Certificates of insurance have become a large burden on insurance agencies. They were once used as a tool for businesses to share information about their insurance programs. They now have become a leading source of errors and omissions claims against insurance agents. That was the case for a New Jersey agency and one of its construction clients.
The client, a waterproofing contractor, was sued over an injury to a worker at a job site in the New York City borough of Queens. The contractor had a commercial general liability insurance policy, obtained by its insurance agency. The agency, which was not an appointed agent of the insurer providing the coverage, issued a certificate of insurance to the contractor for the project. However, the CGL policy contained an endorsement excluding coverage for any work done in the five boroughs of New York City. Apparently, the certificate did not mention that. The insurer denied coverage for the injury in Queens.
The contractor sued the agency, the individual insurance producer, and the insurer in New York State court. The suit accused the agency and producer of misrepresenting the insurance coverage; breaching their contract with their client to obtain appropriate coverage; and negligence in failing to obtain appropriate coverage. It also claimed that the agency and producer were actually agents of the insurer. It argued that the insurer was liable for the acts of its agents, and it should be forced to cover the claim. The agency, producer and insurer all moved to have the case dismissed. The trial court refused, and the defendants appealed.
The appellate court dismissed the claims against the insurer, but not those against the agency and producer. First, the judges said that a New Jersey court should hear the negligent misrepresentation action. There was a significant difference between New York and New Jersey laws on that subject, and the agent and insured were both headquartered in New Jersey. Explaining their decision, the judges noted that the contractor “alleged that (the agency and producer) issued a certificate of liability insurance to (the contractor) which misrepresented that (the contractor) was covered for the work conducted in Queens under the policy … and that (the contractor) reasonably and justifiably relied on that certificate to its detriment.”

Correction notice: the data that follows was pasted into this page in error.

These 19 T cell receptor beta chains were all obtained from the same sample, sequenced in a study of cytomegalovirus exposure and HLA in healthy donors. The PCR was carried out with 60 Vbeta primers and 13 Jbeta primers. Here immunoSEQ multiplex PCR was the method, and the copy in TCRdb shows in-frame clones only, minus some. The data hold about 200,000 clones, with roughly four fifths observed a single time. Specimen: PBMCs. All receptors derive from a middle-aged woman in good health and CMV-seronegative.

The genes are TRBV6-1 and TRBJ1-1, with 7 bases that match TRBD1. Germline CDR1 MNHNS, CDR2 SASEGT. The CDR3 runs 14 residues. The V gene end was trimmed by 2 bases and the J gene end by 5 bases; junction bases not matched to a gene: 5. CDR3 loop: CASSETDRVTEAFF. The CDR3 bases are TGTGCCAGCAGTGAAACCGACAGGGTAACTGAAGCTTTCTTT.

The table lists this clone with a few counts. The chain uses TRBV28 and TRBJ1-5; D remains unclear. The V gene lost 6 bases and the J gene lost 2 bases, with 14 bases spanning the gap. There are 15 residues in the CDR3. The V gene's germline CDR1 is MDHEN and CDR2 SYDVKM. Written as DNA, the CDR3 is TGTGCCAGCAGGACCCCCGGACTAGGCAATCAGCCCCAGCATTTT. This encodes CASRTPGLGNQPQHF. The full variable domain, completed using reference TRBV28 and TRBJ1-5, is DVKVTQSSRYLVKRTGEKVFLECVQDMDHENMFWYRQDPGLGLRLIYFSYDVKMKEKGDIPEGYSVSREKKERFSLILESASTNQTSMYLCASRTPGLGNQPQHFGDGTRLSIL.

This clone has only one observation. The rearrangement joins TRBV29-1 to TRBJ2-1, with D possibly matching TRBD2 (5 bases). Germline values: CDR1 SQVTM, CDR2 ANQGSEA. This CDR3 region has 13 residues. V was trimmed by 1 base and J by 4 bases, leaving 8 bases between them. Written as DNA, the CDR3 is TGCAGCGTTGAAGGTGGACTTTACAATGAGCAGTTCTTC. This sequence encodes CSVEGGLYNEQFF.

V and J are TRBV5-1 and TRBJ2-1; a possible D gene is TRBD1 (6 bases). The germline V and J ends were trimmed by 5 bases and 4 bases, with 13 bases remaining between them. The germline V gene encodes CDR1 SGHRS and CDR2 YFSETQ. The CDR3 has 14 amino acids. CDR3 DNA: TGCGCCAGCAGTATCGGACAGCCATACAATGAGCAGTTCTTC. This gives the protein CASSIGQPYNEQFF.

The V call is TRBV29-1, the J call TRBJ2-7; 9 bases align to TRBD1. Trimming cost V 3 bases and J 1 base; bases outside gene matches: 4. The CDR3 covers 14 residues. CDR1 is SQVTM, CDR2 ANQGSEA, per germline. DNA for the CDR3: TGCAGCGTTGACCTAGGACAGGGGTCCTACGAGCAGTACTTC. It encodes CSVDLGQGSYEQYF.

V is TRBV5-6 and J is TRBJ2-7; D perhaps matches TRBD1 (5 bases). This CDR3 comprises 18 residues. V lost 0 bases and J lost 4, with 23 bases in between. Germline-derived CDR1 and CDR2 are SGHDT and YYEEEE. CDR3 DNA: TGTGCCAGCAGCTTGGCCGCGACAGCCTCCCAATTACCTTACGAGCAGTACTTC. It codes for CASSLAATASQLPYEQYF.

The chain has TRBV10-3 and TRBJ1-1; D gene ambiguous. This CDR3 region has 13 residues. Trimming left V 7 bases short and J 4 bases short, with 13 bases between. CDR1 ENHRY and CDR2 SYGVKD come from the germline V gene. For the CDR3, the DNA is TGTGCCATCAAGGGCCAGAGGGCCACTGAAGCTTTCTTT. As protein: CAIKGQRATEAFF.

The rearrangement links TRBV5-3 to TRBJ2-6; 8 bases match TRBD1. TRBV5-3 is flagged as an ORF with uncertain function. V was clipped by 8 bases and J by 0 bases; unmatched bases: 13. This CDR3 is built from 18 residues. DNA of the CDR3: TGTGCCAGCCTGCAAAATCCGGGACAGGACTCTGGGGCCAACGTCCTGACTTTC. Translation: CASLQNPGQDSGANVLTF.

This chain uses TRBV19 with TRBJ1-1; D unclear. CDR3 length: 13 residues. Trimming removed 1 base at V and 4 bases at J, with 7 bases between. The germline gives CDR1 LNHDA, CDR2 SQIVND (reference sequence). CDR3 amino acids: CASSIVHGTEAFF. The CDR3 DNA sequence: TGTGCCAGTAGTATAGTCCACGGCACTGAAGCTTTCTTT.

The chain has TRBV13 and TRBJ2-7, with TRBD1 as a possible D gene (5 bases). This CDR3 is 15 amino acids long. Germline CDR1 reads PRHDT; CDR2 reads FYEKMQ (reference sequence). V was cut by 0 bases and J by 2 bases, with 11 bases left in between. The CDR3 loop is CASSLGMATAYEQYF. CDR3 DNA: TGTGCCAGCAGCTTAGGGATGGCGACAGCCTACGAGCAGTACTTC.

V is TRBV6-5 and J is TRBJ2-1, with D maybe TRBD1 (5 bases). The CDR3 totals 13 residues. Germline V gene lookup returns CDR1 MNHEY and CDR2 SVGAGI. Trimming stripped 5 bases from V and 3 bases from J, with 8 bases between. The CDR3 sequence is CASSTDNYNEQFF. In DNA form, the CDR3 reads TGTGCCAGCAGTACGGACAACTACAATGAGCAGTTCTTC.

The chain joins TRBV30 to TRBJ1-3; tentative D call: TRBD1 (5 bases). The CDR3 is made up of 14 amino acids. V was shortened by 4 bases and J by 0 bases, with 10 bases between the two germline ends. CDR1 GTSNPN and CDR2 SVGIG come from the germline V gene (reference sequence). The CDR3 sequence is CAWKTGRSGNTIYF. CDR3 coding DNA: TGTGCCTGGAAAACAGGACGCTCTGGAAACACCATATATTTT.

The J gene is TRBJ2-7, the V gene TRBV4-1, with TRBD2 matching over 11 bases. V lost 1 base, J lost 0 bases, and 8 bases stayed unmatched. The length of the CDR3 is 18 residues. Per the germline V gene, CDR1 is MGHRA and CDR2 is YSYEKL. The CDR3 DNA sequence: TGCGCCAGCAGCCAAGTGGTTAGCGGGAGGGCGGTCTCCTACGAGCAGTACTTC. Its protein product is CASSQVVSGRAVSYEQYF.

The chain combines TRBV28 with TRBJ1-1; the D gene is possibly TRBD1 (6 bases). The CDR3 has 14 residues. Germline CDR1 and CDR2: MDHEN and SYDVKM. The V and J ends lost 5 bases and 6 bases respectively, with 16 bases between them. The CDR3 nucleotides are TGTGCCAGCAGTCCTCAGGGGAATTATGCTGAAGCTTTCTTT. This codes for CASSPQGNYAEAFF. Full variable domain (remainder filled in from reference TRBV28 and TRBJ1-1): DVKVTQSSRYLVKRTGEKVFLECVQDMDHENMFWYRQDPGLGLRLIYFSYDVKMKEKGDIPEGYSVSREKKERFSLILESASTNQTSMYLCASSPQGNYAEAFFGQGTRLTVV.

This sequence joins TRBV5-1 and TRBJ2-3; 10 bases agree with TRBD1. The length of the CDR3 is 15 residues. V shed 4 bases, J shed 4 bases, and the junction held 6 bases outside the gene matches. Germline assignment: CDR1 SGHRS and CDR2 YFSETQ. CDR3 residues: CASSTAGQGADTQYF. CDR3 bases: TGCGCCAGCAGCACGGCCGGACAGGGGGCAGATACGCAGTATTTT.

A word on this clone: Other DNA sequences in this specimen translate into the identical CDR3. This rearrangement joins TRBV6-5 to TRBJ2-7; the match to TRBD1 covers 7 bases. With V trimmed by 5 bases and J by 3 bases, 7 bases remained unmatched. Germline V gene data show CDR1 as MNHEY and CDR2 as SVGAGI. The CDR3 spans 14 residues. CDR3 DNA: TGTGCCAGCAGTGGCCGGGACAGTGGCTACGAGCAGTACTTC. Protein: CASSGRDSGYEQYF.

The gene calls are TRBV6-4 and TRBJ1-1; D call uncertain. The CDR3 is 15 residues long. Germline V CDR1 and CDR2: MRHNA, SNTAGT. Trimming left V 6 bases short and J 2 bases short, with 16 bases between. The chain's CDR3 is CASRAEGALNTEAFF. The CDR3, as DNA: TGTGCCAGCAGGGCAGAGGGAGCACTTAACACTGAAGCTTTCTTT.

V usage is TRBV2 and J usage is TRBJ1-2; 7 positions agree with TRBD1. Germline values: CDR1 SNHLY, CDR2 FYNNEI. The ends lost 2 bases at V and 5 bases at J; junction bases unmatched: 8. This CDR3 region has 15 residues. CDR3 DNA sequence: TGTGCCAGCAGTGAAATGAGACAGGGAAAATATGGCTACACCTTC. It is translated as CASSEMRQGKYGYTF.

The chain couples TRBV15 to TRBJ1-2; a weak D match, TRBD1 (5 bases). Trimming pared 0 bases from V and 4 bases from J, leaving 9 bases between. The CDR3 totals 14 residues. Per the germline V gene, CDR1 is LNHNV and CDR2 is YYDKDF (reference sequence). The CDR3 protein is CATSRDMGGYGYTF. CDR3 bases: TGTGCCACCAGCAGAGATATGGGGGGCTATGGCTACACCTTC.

They also refused to dismiss the breach of contract claim. The contractor, they said, had made a credible allegation that it had a contract under which the agency was to obtain appropriate liability coverage every year. The deficient coverage the agency obtained may have violated that contract. The judges also said that the agency’s documentation, including the certificate and the policy itself, were not enough to have the contractor’s suit dismissed.
The appellate court’s opinion did not mention the amounts of the damages. However, the contractor was seeking defense and indemnity for a bodily injury claim on a construction site. The bill for settlement and legal costs was likely hundreds of thousands of dollars.
Agencies can avoid getting into this kind of mess by adopting a few procedures:
- Carefully review all new and renewal policies and compare them to the quotes the carriers provided. Question any discrepancies. It is not clear from the court’s opinion whether the agency was even aware of the New York City work exclusion.
- Have a standard procedure for issuing certificates of insurance. Enter only information that is relevant to the location or project. If one or more exclusions could apply to a project, attach copies of the endorsements to the certificate. The agent in this case may have avoided the lawsuit simply by attaching the New York City work exclusion endorsement to the certificate.
- Send policies to clients with cover letters encouraging them to read the policies. Invite them to contact the agency if they have questions about their coverage. Such a letter might have permitted the agency to successfully claim that the contractor was instructed to review the policy and failed to do so.
Certificates of insurance are an unfortunate fact of life, particularly for construction accounts. Agencies take risks whenever they issue them, but the procedures listed here can help them minimize those risks.
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